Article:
Delhi Crime creator Richie Mehta’s interest in the police procedural finds a new outlet. Mehta’s Poacher follows a similar storytelling and stylistic format to Delhi Crime, but with a different target: ivory smugglers.

No animals were harmed during the making of Poacher, we are assured, but plenty are being killed anyway. The Prime Video series is based on an actual incident: a massive haul of illegally obtained ivory in 2015. The crime, which unearthed links between an art gallery owner in Delhi and poachers in Kerala, was busted by dogged Wildlife Trust of India staffers along with various law enforcement officials.

Mehta’s show revolves around the heroic women and men who go beyond the call to duty to save elephants from massacre. One such killing contributes a striking visual motif that links the eight episodes.

A grand pachyderm has been slaughtered for its tusks. The carcass gradually becomes a skeleton, returning the beast to the earth even as the narrative fleshes out the hunt for human monsters.

In Kerala, forest official Mala (Nimisha Sajayan) is asked by her boss Neel (Dibyendu Bhattacharya) to look into growing incidents of ivory poaching. Mala teams up with Alan (Roshan Mathew) to trap the man they believe is the lynchpin. They soon realise that the trail has more winding paths than a forest.

Poacher (2024). Courtesy QC Entertainment/Suitable Pictures/Poor Man’s Productions/Eternal Sunshine Productions/Prime Video.

Mehta’s screenplay traverses languages – the series is in Malayalam, English and Hindi – as well as numerous plot turns. There is ample momentum to the handsomely produced show, which maintains interest, but Poacher could arguably have been more effective if it had shed a few episodes.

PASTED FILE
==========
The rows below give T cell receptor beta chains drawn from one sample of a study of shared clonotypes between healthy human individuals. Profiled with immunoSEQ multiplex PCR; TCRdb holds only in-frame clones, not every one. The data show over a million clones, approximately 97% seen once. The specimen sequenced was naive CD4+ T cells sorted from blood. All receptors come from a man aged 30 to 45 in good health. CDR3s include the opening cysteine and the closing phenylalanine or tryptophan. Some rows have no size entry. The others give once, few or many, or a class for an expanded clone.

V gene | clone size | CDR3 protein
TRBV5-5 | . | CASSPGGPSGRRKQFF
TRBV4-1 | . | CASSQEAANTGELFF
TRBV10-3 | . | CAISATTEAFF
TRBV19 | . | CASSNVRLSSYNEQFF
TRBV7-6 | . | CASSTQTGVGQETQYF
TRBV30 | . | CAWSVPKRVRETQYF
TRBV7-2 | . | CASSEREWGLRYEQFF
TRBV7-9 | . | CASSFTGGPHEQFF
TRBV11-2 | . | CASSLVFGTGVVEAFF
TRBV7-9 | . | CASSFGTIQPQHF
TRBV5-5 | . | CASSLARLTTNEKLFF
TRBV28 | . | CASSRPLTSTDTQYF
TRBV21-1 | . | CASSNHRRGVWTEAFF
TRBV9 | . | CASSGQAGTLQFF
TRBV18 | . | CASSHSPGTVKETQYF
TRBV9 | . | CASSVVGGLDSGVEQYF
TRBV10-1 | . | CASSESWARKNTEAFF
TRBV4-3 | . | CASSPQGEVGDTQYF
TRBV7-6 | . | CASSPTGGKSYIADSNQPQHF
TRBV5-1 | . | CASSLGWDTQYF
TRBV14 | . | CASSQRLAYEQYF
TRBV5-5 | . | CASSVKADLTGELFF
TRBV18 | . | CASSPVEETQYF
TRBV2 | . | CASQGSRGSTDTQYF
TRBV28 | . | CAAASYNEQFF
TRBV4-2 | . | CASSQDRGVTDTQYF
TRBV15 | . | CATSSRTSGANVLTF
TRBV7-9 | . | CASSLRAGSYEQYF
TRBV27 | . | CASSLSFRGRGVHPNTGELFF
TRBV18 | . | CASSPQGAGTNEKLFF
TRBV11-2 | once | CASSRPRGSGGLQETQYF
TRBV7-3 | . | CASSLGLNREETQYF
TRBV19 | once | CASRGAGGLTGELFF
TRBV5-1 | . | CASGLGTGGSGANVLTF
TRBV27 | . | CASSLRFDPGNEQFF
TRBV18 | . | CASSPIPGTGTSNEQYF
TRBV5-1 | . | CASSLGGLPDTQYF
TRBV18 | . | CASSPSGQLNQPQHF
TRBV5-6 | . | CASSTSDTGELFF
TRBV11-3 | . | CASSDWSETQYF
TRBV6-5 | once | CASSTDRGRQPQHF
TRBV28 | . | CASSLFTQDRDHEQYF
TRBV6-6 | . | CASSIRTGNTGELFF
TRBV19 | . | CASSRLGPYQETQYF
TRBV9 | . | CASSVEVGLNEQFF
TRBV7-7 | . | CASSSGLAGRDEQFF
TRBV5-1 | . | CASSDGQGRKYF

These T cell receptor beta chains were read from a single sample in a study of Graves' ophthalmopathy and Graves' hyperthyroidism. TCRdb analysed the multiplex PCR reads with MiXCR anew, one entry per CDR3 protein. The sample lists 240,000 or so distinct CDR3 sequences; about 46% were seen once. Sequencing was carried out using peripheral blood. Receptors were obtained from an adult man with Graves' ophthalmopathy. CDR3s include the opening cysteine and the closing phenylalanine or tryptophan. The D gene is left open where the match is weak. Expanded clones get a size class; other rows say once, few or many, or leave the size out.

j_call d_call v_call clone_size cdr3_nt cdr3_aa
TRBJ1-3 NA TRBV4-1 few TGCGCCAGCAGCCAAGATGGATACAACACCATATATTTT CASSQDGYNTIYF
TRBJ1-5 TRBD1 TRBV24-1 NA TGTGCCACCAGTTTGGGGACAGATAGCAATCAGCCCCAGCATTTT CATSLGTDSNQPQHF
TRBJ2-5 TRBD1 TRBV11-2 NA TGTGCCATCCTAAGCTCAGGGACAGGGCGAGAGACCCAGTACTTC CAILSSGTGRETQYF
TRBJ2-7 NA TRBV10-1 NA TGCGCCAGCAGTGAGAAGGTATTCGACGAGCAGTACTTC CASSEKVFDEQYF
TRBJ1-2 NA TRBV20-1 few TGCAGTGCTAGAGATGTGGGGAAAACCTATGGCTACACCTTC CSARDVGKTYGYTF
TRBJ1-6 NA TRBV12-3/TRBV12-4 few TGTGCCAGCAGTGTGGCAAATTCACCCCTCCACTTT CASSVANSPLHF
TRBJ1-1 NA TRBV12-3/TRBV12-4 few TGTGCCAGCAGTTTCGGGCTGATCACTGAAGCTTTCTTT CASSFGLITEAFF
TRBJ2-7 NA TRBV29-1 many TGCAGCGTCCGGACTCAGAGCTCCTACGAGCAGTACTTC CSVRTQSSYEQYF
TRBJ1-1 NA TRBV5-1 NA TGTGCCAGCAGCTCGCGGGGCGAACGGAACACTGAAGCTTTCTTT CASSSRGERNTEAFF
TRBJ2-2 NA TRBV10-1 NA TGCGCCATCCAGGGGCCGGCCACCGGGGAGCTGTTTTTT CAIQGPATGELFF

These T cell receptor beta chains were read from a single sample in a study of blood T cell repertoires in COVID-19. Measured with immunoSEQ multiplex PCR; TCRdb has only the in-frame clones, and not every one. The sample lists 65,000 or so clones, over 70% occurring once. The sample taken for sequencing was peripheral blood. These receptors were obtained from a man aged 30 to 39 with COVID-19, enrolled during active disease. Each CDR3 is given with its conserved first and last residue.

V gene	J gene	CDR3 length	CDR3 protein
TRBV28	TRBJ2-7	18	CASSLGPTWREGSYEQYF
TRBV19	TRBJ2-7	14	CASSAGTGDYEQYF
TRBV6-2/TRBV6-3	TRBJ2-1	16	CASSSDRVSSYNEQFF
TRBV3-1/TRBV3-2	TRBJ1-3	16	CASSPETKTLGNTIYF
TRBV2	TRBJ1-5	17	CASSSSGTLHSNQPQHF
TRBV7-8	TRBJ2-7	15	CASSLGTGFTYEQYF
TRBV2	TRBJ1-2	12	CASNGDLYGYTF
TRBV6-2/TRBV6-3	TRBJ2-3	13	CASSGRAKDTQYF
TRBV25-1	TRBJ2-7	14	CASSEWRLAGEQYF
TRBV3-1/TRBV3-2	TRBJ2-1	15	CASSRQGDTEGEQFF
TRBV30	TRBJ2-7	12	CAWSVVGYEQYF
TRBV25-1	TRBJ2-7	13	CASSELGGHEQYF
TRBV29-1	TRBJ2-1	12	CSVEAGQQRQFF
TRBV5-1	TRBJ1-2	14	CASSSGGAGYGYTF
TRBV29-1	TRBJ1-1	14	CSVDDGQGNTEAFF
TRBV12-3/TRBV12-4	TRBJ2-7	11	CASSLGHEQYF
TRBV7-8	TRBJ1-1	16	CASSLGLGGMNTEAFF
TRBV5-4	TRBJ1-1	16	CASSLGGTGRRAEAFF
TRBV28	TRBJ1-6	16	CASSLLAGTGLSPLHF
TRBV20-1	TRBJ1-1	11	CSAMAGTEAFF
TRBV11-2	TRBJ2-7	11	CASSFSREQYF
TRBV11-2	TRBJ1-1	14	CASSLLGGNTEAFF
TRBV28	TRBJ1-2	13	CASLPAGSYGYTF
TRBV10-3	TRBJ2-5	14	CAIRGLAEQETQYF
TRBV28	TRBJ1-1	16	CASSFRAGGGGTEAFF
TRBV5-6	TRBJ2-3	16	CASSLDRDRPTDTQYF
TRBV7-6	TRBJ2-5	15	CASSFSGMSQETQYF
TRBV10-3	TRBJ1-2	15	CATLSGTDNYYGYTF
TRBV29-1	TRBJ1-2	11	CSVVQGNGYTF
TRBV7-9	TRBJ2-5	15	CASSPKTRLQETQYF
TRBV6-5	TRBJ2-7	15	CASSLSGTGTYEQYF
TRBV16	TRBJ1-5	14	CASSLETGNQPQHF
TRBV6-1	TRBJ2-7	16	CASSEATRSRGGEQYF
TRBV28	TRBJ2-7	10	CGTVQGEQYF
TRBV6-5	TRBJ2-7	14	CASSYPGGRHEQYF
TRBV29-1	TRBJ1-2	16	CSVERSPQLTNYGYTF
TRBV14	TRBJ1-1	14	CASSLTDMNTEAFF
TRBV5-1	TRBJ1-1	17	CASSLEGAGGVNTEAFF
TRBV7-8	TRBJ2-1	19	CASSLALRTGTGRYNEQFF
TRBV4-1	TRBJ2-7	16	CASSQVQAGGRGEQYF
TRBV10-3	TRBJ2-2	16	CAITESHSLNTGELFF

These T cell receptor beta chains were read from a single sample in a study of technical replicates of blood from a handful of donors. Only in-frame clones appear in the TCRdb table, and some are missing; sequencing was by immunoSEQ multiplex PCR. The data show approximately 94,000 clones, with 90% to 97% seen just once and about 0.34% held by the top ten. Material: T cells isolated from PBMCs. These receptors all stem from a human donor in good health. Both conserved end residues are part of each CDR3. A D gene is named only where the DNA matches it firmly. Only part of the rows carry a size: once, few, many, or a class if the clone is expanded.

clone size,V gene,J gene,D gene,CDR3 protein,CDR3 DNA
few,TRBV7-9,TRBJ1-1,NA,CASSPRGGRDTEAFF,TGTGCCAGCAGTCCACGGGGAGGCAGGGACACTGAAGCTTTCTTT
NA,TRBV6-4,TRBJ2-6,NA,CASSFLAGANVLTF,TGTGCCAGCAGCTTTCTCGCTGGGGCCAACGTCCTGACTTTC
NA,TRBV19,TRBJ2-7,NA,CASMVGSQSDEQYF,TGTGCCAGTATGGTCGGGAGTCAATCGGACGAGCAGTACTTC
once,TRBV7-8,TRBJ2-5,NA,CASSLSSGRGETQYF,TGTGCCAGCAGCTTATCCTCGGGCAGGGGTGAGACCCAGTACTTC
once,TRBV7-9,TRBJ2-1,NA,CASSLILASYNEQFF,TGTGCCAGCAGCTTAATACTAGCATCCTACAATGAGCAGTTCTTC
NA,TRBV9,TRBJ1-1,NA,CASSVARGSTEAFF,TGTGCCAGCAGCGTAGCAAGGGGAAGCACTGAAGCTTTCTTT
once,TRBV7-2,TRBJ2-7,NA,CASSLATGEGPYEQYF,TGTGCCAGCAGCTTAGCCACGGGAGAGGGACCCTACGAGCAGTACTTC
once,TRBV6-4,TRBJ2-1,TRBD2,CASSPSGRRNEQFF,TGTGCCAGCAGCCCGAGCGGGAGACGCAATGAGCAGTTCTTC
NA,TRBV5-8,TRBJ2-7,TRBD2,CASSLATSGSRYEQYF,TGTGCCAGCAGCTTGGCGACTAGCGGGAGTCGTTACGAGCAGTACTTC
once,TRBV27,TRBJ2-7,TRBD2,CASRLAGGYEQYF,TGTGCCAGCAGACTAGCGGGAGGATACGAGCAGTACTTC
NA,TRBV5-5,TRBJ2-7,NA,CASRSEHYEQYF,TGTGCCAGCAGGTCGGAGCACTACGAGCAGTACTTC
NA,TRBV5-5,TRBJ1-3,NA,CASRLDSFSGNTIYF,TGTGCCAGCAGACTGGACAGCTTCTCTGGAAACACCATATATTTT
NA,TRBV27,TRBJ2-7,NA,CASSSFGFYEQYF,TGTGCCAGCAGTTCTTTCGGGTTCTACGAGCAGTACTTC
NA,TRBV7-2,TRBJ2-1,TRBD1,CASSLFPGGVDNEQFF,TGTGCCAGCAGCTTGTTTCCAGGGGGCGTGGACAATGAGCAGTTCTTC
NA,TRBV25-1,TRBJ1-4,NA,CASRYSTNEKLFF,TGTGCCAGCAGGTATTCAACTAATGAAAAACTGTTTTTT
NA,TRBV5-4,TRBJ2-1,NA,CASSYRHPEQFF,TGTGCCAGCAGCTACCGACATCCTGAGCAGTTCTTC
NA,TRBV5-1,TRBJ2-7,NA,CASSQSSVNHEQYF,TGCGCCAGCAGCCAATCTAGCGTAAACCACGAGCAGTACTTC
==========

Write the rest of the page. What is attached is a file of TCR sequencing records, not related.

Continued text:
The padding is provided by the domestic concerns of the characters. None of these sub-plots is of particular interest and border on the banal, from an indifferent spouse to a worried mother. Paradoxically, the more we know of the characters, the less interesting they seem. Always engaging while in action mode, they slump when they have to explain themselves to their family members.

The writing is at its most thoughtful when emphasising the need for wildlife conservation, mapping out the complex scale of the operation, and rolling out a host of engaging secondary. The investigators have to cut through bureaucratic thickets to reach their goal. Too many hunters are hunting the same animal, Neel pithily observes.

Dibyendu Bhattacharya in Poacher (2024). Courtesy QC Entertainment/Suitable Pictures/Poor Man’s Productions/Eternal Sunshine Productions/Prime Video.

The passion to halt the poaching lapses into overzealousness, resulting in what are clearly violations of human rights. Mala, in particular, behaves every bit like the movie supercop who will bend the law in order to uphold it. With the show firmly on the side of its righteous heroes, we are asked to look the other way, but it’s not always possible to.

There are times when Mala, played by the talented Malayalam actor Nimisha Sajayan, appears to be grinding bullets between her teeth. Aggressive, profane and irritable like one who hasn’t had her coffee fix, Sajayan’s Mala is far more compelling in her moments of contemplation.

Roshan Mathew has a smoother time as the multi-talented Alan, whose skills range from phone hacking to snake bite curing. Dibyendu Bhattacharya proves his dependability yet again as the world-weary Neel.

If the multi-lingual dialogue puts the diverse cast at ease, the eventful screenplay keeps them on their toes. An observation by one of the characters provides the meat for the show: hunters make the best conservationists. Poacher suggests that conservationists make excellent hunters too.

Poacher (2024).